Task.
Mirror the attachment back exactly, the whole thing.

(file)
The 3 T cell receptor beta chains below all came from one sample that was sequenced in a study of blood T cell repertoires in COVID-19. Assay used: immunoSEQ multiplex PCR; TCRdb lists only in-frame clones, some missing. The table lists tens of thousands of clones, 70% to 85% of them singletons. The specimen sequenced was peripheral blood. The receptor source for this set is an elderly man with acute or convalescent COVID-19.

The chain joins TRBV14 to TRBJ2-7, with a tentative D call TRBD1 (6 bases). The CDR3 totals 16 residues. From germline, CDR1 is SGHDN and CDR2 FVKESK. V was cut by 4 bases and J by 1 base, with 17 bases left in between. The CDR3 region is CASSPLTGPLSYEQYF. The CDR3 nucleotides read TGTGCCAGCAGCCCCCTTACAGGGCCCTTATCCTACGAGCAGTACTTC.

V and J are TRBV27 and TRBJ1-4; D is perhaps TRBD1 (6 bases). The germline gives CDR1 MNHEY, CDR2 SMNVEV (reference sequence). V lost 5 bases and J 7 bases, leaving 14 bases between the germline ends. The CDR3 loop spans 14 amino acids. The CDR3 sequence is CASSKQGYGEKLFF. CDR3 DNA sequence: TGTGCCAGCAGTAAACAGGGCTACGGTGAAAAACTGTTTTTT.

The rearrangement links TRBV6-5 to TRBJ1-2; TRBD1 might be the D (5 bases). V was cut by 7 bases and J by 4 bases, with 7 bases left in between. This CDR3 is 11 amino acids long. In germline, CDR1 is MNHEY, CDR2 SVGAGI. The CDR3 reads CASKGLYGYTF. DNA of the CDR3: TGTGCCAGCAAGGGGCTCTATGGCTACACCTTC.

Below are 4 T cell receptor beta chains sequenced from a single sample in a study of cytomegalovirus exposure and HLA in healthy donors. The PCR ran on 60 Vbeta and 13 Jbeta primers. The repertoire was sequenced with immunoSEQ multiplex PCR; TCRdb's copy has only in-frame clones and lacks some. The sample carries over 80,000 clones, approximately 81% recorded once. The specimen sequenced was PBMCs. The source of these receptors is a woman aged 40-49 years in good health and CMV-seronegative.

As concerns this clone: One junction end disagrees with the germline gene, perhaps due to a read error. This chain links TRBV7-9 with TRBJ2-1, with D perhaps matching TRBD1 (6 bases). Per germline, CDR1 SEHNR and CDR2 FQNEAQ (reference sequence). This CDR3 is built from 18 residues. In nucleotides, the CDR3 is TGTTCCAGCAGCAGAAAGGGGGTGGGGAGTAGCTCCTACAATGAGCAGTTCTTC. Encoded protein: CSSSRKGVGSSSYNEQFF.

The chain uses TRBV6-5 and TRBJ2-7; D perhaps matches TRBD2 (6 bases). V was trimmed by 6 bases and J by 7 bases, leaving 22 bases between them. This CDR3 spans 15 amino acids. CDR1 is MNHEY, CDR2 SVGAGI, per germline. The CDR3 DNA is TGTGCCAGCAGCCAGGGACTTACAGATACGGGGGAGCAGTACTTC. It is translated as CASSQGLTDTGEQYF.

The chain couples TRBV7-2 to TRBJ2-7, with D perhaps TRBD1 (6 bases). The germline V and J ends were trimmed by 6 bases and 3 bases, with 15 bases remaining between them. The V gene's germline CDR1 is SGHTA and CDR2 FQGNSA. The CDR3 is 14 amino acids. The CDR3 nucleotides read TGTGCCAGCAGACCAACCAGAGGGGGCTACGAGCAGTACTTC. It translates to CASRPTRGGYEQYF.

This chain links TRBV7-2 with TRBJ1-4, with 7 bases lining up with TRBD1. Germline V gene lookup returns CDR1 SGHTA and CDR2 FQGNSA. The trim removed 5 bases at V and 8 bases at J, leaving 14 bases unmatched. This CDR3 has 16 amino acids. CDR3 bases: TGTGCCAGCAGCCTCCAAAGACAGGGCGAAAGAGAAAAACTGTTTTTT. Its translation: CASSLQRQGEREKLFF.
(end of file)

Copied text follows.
The 3 T cell receptor beta chains below all came from one sample that was sequenced in a study of blood T cell repertoires in COVID-19. Assay used: immunoSEQ multiplex PCR; TCRdb lists only in-frame clones, some missing. The table lists tens of thousands of clones, 70% to 85% of them singletons. The specimen sequenced was peripheral blood. The receptor source for this set is an elderly man with acute or convalescent COVID-19.

The chain joins TRBV14 to TRBJ2-7, with a tentative D call TRBD1 (6 bases). The CDR3 totals 16 residues. From germline, CDR1 is SGHDN and CDR2 FVKESK. V was cut by 4 bases and J by 1 base, with 17 bases left in between. The CDR3 region is CASSPLTGPLSYEQYF. The CDR3 nucleotides read TGTGCCAGCAGCCCCCTTACAGGGCCCTTATCCTACGAGCAGTACTTC.

V and J are TRBV27 and TRBJ1-4; D is perhaps TRBD1 (6 bases). The germline gives CDR1 MNHEY, CDR2 SMNVEV (reference sequence). V lost 5 bases and J 7 bases, leaving 14 bases between the germline ends. The CDR3 loop spans 14 amino acids. The CDR3 sequence is CASSKQGYGEKLFF. CDR3 DNA sequence: TGTGCCAGCAGTAAACAGGGCTACGGTGAAAAACTGTTTTTT.

The rearrangement links TRBV6-5 to TRBJ1-2; TRBD1 might be the D (5 bases). V was cut by 7 bases and J by 4 bases, with 7 bases left in between. This CDR3 is 11 amino acids long. In germline, CDR1 is MNHEY, CDR2 SVGAGI. The CDR3 reads CASKGLYGYTF. DNA of the CDR3: TGTGCCAGCAAGGGGCTCTATGGCTACACCTTC.

Below are 4 T cell receptor beta chains sequenced from a single sample in a study of cytomegalovirus exposure and HLA in healthy donors. The PCR ran on 60 Vbeta and 13 Jbeta primers. The repertoire was sequenced with immunoSEQ multiplex PCR; TCRdb's copy has only in-frame clones and lacks some. The sample carries over 80,000 clones, approximately 81% recorded once. The specimen sequenced was PBMCs. The source of these receptors is a woman aged 40-49 years in good health and CMV-seronegative.

As concerns this clone: One junction end disagrees with the germline gene, perhaps due to a read error. This chain links TRBV7-9 with TRBJ2-1, with D perhaps matching TRBD1 (6 bases). Per germline, CDR1 SEHNR and CDR2 FQNEAQ (reference sequence). This CDR3 is built from 18 residues. In nucleotides, the CDR3 is TGTTCCAGCAGCAGAAAGGGGGTGGGGAGTAGCTCCTACAATGAGCAGTTCTTC. Encoded protein: CSSSRKGVGSSSYNEQFF.

The chain uses TRBV6-5 and TRBJ2-7; D perhaps matches TRBD2 (6 bases). V was trimmed by 6 bases and J by 7 bases, leaving 22 bases between them. This CDR3 spans 15 amino acids. CDR1 is MNHEY, CDR2 SVGAGI, per germline. The CDR3 DNA is TGTGCCAGCAGCCAGGGACTTACAGATACGGGGGAGCAGTACTTC. It is translated as CASSQGLTDTGEQYF.

The chain couples TRBV7-2 to TRBJ2-7, with D perhaps TRBD1 (6 bases). The germline V and J ends were trimmed by 6 bases and 3 bases, with 15 bases remaining between them. The V gene's germline CDR1 is SGHTA and CDR2 FQGNSA. The CDR3 is 14 amino acids. The CDR3 nucleotides read TGTGCCAGCAGACCAACCAGAGGGGGCTACGAGCAGTACTTC. It translates to CASRPTRGGYEQYF.

This chain links TRBV7-2 with TRBJ1-4, with 7 bases lining up with TRBD1. Germline V gene lookup returns CDR1 SGHTA and CDR2 FQGNSA. The trim removed 5 bases at V and 8 bases at J, leaving 14 bases unmatched. This CDR3 has 16 amino acids. CDR3 bases: TGTGCCAGCAGCCTCCAAAGACAGGGCGAAAGAGAAAAACTGTTTTTT. Its translation: CASSLQRQGEREKLFF.